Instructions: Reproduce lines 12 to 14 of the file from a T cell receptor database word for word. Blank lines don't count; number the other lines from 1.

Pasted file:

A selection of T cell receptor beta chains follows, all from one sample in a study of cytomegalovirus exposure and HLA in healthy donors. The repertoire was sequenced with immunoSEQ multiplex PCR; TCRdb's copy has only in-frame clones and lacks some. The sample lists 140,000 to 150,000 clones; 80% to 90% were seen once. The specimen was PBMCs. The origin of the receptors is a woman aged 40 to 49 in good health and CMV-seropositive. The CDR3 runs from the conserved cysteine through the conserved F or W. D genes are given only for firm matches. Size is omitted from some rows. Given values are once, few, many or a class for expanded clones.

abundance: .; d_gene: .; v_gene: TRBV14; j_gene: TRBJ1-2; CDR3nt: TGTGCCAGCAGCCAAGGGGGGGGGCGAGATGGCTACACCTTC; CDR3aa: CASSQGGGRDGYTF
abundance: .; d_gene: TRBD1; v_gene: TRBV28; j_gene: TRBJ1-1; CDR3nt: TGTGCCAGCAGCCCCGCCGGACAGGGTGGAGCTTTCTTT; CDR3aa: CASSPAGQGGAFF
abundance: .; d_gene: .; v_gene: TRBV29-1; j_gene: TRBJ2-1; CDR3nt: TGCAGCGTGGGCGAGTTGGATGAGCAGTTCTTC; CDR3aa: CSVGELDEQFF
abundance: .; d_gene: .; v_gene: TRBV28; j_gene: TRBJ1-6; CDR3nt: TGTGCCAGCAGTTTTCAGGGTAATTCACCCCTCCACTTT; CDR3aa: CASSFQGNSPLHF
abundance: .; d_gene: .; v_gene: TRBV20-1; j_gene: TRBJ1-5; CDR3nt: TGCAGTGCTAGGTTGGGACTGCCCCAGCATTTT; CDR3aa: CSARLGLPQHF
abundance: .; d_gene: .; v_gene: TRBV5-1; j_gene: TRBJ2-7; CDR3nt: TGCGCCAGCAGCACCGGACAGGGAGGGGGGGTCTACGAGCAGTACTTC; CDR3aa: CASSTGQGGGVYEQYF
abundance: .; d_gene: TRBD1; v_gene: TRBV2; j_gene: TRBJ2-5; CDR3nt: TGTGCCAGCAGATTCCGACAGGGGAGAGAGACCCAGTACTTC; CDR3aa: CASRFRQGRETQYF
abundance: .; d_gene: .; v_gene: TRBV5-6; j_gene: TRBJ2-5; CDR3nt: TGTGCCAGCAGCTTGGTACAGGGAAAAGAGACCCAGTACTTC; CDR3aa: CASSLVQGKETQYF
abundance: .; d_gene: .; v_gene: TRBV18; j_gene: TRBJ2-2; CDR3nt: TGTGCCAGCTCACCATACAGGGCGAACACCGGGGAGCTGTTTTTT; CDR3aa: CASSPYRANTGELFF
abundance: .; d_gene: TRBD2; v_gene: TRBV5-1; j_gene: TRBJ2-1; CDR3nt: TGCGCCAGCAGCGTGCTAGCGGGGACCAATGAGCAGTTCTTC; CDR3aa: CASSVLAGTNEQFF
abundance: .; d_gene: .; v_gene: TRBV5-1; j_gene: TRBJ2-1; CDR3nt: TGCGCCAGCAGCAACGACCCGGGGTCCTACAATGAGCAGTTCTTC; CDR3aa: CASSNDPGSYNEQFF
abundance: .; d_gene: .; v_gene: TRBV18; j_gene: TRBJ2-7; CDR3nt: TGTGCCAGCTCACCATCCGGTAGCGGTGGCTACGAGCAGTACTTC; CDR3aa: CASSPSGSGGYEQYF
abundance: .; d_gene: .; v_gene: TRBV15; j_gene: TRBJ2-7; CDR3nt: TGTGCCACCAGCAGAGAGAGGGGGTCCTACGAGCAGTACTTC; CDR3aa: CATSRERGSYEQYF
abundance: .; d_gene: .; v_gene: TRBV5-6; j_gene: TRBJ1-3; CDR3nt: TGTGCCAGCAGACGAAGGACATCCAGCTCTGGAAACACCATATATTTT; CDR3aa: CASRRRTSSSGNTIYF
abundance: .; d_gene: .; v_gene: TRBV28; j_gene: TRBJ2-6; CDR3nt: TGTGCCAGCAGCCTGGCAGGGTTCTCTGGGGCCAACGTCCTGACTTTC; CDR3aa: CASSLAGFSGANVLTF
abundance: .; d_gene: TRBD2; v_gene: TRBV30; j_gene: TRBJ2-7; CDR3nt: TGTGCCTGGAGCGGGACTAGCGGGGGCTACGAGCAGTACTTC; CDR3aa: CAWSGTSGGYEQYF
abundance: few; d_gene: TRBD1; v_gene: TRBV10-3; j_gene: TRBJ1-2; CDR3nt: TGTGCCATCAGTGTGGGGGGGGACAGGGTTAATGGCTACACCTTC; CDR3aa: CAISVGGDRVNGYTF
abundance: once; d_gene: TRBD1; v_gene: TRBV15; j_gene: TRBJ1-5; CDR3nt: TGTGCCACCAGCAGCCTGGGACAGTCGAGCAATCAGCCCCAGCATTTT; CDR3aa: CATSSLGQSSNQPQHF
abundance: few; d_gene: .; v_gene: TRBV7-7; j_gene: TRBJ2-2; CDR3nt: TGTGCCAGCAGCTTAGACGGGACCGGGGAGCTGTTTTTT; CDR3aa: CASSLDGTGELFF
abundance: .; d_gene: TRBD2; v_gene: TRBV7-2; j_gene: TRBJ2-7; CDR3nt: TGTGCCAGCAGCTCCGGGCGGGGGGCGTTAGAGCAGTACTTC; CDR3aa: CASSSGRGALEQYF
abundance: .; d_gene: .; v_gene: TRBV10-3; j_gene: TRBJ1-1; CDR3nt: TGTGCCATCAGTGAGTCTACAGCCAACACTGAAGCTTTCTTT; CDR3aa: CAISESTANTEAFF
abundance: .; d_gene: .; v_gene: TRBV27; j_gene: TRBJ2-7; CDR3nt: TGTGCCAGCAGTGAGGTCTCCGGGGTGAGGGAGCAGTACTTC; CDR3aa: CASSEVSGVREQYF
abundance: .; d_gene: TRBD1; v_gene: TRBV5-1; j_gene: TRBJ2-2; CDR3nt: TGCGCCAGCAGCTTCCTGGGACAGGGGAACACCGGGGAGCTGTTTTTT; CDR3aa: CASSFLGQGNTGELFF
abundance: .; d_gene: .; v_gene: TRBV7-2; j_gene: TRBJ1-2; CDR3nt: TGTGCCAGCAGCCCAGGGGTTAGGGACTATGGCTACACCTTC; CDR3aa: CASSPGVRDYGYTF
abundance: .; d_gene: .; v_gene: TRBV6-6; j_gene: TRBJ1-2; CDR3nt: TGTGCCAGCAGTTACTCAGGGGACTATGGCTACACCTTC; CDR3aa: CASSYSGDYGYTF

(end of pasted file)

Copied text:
abundance: .; d_gene: .; v_gene: TRBV5-1; j_gene: TRBJ2-1; CDR3nt: TGCGCCAGCAGCAACGACCCGGGGTCCTACAATGAGCAGTTCTTC; CDR3aa: CASSNDPGSYNEQFF
abundance: .; d_gene: .; v_gene: TRBV18; j_gene: TRBJ2-7; CDR3nt: TGTGCCAGCTCACCATCCGGTAGCGGTGGCTACGAGCAGTACTTC; CDR3aa: CASSPSGSGGYEQYF
abundance: .; d_gene: .; v_gene: TRBV15; j_gene: TRBJ2-7; CDR3nt: TGTGCCACCAGCAGAGAGAGGGGGTCCTACGAGCAGTACTTC; CDR3aa: CATSRERGSYEQYF